And for centuries their decorative appeal has attracted artists as well as gardeners, exploiting the piquant contrast between architectural elements and the soft twining counterpoint of the plants in art works and artefacts from Greek urns to Pre-Raphaelite fabrics and wallpapers.
Madonna and Child
In medieval Christendom, arbours of all sorts gained an added spiritual dimension as a setting for representations of the Madonna and Child, both bringing the holy figures into the real world in an everyday setting, and in turn enriching the everyday world with the consciousness of the glories of God’s creation. In the symbolism of paintings such as Cranach’s Madonna in the vine arbour, viewers were invited to see the partnership of God and man, paralleld by the partnership of architecture and plant, gardener and nature.
Beauty and Utility
A constant theme is the combination of beauty and utility. With their origins in the ancient cultivation of grapes, such structures were soon adopted as supports for a variety of other climbing plants. Vines and roses were a common combination from ancient times, and many a modern structure has reclaimed for us the decorative possibilities of fruits and climbing vegetables as well as flowers. But beyond their merely horticultural role, pergola-like structures in particular have always fullfilled an important circulatory function in linking (or sometimes separating) the different parts of a site, whether medieval European monastery or castle with its covered walks linking different buildings, Chinese garden with its elaborate open-sided lang, or twentieth-century western compartmentalised garden with its pergola or arch pointing the way from one garden ‘room’ to another.
Essays in mutability
Powerful feelings of transitoriness
Some of those structures are closer to solid garden buildings, where we find an interior unvaryingly the same within a structure built to last: damp-proofed, roofed over, sometimes walled in. But the pergolas, arbours and arches of which we talk here all convey powerful feelings of transitoriness, movement, a sense of the fleeting moment.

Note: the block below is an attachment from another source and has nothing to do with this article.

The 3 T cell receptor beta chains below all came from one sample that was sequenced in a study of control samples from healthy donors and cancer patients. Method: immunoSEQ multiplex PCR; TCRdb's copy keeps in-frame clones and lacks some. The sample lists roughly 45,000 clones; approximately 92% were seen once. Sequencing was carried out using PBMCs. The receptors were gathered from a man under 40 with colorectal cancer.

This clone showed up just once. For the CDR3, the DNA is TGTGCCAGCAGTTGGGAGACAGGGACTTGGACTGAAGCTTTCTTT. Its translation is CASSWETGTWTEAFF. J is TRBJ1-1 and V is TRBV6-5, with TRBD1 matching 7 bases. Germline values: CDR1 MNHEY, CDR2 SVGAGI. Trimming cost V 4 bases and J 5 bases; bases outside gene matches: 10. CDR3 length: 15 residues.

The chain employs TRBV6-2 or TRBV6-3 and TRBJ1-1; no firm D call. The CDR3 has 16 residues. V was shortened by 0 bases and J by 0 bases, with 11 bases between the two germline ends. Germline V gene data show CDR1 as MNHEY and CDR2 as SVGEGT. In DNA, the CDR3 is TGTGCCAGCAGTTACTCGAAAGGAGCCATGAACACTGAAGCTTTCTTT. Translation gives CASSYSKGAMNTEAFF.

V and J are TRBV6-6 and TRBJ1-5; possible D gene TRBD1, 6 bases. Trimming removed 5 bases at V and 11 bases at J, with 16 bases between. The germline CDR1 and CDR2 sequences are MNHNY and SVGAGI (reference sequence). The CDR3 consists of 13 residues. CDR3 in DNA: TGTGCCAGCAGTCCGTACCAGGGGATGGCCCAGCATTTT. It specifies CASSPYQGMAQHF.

In certain cultures the plants may be chosen to heighten that sense of transience, as in the traditional Japanese use of wisteria with its fragile fleeting blossoms so transparently at the mercy of frost and rain, tossed by every gust of wind.
Elsewhere plants have been chosen in an attempt to deny that essential fact, as in the seventeenth-century European fashion for tunnels and arbours made from clipped hornbeam – the plant becoming the architecture while the architecture, in the form of ever more fanciful trelliswork, stood alone as an ornament in itself.
In contemporary western usage designers have continued to play with ideas of time by making pergolas and arbours on the one hand from dynamic, sustainable structures of living wood such as willow, and on the other hand from materials such as stainless steel, left un-planted.
Open plant-covered structures in contrast respond to the time and the season like the garden itself, the plants burgeoning into leaf, flower and fruit before fading or lapsing back into winter sleep, the structures themselves gently decaying. They are in themselves little essays in mutability.
History and Aging in Dignity
a post scriptum by
Classic Garden Elements
With the passing of seasons, a layer of pollen and algae gathers on the surface of our ‘Classic Garden Elements’ structures, so that over the years, indeed decades, an unusually attractive patina is formed. The Arches, Pergolas, Treillages, Arbours and Pillars made by Classic Garden Elements such weather and age with a certain dignity inherent to Greek and Roman ruins while their inner stability is guaranteed by hot-dip galvanised solid steel.
Andrew Marvell (1621-78)
Annihilating all that’s made
To a green Thought in a green Shade